Moon, Kim play hosts to 2nd annual AIIB meeting in Jeju

AIIB membership to reach 80 with entry of Argentina, Madagascar, Tonga

The fledgling development bank, now in its second year, has already taken on projects by itself and it will do more going forward, AIIB President Jin Liqun said on Saturday in Jeju, South Korea, following the institution's second annual conference.

Mr Jin said that, after many rounds of discussion on the bank's energy policy, "this is the best we can achieve", adding that there are no new coal projects in its pipeline of investments.

The AIIB is a multilateral development bank that focuses on the development of infrastructure and interconnectivity in Asia.

For Seoul, the worldwide meeting also came as Beijing is flexing its economic muscle against Seoul in protest of the deployment of an advanced USA missile defense system in South Korea.

"We thought this was a really interesting opportunity to see if this new institution can foster a race to the top in terms of creating strong sustainable credit practices, or foster a race to the bottom", said Katherine Lu of Friends of the Earth.

"I really hope the AIIB will become an absolute, influential and important bank", Kim said at the dinner.

Latin American countries are showing growing interest in the China-proposed Belt and Road Initiative that seeks common development and prosperity by building infrastructure and trade networks, Yang said.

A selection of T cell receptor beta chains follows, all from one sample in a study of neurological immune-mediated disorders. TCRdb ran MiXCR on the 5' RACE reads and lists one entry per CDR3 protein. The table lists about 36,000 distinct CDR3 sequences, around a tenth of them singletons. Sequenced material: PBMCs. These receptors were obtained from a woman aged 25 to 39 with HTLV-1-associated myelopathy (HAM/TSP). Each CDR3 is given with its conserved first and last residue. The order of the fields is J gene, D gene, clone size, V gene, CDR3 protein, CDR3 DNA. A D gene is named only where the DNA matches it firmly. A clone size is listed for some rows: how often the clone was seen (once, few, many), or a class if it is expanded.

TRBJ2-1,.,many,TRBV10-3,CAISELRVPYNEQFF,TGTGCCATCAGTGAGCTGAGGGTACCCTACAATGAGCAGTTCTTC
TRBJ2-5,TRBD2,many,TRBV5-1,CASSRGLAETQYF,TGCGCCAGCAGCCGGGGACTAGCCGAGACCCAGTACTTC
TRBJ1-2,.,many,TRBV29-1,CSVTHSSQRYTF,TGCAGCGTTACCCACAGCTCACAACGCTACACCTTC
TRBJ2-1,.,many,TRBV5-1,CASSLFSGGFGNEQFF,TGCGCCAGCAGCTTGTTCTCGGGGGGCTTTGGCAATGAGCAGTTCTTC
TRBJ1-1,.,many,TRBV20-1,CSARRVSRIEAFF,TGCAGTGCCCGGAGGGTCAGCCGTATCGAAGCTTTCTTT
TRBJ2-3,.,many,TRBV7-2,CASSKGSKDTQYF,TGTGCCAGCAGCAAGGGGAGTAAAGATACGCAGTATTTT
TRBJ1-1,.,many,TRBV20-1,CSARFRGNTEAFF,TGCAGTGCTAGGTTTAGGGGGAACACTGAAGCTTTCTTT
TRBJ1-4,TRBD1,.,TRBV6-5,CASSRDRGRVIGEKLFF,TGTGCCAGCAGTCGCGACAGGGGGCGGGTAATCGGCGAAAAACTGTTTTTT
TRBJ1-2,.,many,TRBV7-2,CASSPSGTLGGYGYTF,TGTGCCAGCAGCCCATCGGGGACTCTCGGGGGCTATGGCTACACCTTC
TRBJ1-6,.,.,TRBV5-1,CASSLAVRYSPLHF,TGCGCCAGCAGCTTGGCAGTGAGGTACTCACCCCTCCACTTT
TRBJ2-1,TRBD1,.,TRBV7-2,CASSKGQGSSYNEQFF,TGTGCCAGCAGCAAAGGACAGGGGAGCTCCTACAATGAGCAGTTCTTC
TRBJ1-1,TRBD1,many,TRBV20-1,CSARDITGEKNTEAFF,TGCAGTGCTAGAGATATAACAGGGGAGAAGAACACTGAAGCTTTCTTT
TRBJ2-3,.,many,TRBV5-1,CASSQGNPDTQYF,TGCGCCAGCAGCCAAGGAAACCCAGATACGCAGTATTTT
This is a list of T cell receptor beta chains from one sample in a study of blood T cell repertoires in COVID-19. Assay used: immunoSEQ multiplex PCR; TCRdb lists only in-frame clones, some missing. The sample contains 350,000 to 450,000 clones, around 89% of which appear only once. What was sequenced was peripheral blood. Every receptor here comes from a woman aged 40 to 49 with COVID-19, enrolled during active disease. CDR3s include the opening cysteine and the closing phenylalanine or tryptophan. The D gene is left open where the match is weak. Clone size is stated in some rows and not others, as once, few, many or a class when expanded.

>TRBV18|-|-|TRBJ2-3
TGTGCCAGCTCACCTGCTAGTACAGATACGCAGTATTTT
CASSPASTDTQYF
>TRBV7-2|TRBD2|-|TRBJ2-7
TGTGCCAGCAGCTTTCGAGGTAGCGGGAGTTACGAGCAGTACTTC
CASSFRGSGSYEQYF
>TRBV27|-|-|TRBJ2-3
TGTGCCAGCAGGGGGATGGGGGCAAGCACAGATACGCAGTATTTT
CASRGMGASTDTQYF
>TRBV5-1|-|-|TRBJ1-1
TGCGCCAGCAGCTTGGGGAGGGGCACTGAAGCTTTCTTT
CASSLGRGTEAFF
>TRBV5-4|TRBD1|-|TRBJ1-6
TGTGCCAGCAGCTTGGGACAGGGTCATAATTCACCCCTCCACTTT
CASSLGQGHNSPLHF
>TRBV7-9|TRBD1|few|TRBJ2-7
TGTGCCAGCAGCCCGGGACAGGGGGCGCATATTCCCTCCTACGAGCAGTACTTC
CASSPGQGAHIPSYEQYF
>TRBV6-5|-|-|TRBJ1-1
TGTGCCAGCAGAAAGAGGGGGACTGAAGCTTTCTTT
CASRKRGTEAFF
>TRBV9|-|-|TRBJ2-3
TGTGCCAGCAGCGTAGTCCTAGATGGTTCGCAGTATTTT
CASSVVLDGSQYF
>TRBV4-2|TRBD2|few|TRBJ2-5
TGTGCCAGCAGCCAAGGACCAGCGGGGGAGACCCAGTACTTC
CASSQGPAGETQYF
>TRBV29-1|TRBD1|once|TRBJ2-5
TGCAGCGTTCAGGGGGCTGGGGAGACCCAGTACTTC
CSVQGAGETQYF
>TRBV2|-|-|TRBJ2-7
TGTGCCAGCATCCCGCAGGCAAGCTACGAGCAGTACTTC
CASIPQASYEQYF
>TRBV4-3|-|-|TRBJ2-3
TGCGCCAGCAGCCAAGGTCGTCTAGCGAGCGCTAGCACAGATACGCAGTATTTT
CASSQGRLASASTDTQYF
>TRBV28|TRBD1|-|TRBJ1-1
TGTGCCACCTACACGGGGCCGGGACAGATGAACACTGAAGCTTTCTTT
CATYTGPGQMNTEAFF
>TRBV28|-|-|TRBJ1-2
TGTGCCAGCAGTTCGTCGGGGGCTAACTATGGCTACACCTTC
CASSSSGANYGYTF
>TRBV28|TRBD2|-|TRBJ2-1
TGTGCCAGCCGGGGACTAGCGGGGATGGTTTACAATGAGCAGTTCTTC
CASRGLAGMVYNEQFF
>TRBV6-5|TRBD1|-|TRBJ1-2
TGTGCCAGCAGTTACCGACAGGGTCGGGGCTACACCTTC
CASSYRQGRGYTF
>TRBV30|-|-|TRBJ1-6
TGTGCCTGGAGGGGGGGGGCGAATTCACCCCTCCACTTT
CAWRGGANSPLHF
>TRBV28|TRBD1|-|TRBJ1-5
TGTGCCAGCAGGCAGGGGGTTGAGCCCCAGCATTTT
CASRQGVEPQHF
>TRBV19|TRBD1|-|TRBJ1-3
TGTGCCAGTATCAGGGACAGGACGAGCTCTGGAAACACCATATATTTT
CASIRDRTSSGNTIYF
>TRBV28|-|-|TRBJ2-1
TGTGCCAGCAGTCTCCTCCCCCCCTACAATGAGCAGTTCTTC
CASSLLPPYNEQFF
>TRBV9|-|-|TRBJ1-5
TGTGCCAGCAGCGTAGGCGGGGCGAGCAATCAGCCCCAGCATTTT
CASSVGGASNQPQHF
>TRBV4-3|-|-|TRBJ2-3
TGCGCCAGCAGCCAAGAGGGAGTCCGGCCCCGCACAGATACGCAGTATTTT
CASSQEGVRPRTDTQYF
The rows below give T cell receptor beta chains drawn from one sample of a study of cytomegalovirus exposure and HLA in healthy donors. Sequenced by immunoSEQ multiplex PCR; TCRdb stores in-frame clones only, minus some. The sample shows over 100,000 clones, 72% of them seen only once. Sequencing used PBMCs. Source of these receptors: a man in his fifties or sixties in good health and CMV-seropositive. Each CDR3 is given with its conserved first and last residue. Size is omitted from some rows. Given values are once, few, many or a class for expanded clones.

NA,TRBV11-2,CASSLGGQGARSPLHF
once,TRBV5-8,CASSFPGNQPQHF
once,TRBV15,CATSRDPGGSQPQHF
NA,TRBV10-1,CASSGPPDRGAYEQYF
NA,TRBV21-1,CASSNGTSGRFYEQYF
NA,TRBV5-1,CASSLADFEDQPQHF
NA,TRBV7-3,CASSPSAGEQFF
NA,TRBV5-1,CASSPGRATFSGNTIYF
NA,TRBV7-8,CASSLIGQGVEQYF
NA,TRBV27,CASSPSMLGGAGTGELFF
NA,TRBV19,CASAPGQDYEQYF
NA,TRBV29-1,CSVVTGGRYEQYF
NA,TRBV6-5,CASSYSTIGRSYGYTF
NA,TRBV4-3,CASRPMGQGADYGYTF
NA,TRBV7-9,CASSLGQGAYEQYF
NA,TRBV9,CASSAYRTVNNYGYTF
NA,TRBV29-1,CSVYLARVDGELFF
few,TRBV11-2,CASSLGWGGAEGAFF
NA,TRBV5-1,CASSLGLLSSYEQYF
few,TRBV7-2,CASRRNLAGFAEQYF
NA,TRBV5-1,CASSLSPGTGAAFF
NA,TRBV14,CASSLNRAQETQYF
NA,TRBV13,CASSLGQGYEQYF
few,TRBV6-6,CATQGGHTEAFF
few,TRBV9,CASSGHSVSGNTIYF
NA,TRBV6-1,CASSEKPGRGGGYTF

"We operate by our standards, by our governance".

The AIIB meeting here also marked the first global meeting attended by new South Korean President Moon Jae-in since his inauguration May 10.

Finance Minister attends annual meeting of AIIB in S. Korea Sat, Jun 17, 2017, 12:52 pm SL Time, ColomboPage News Desk, Sri Lanka.

On Thursday the bank approved US$324 million in loans and investment in projects in India, Georgia and Tajikistan.

South Korea was picked to host the gathering before Beijing began protesting Seoul's agreement to let its ally the United States deploy on its territory key components of the so-called Terminal High-Altitude Area Defense system. It expects that to reach about $4 billion by the end of this year.

By comparison, the ADB made US$17.74 billion in commitments past year. The Asian Development Bank and other experts say coal is likely to be the cheapest option for economies such as Bangladesh.

While the Asian lending bank pledged to support "low-carbon energy", in a report earlier this year, it said the bank also might support oil- or coal-fired power plants if they replace less-efficient facilities or no other options are available.

"As a nonmember state, we have no reason to attend the meeting", a Japanese government source said.

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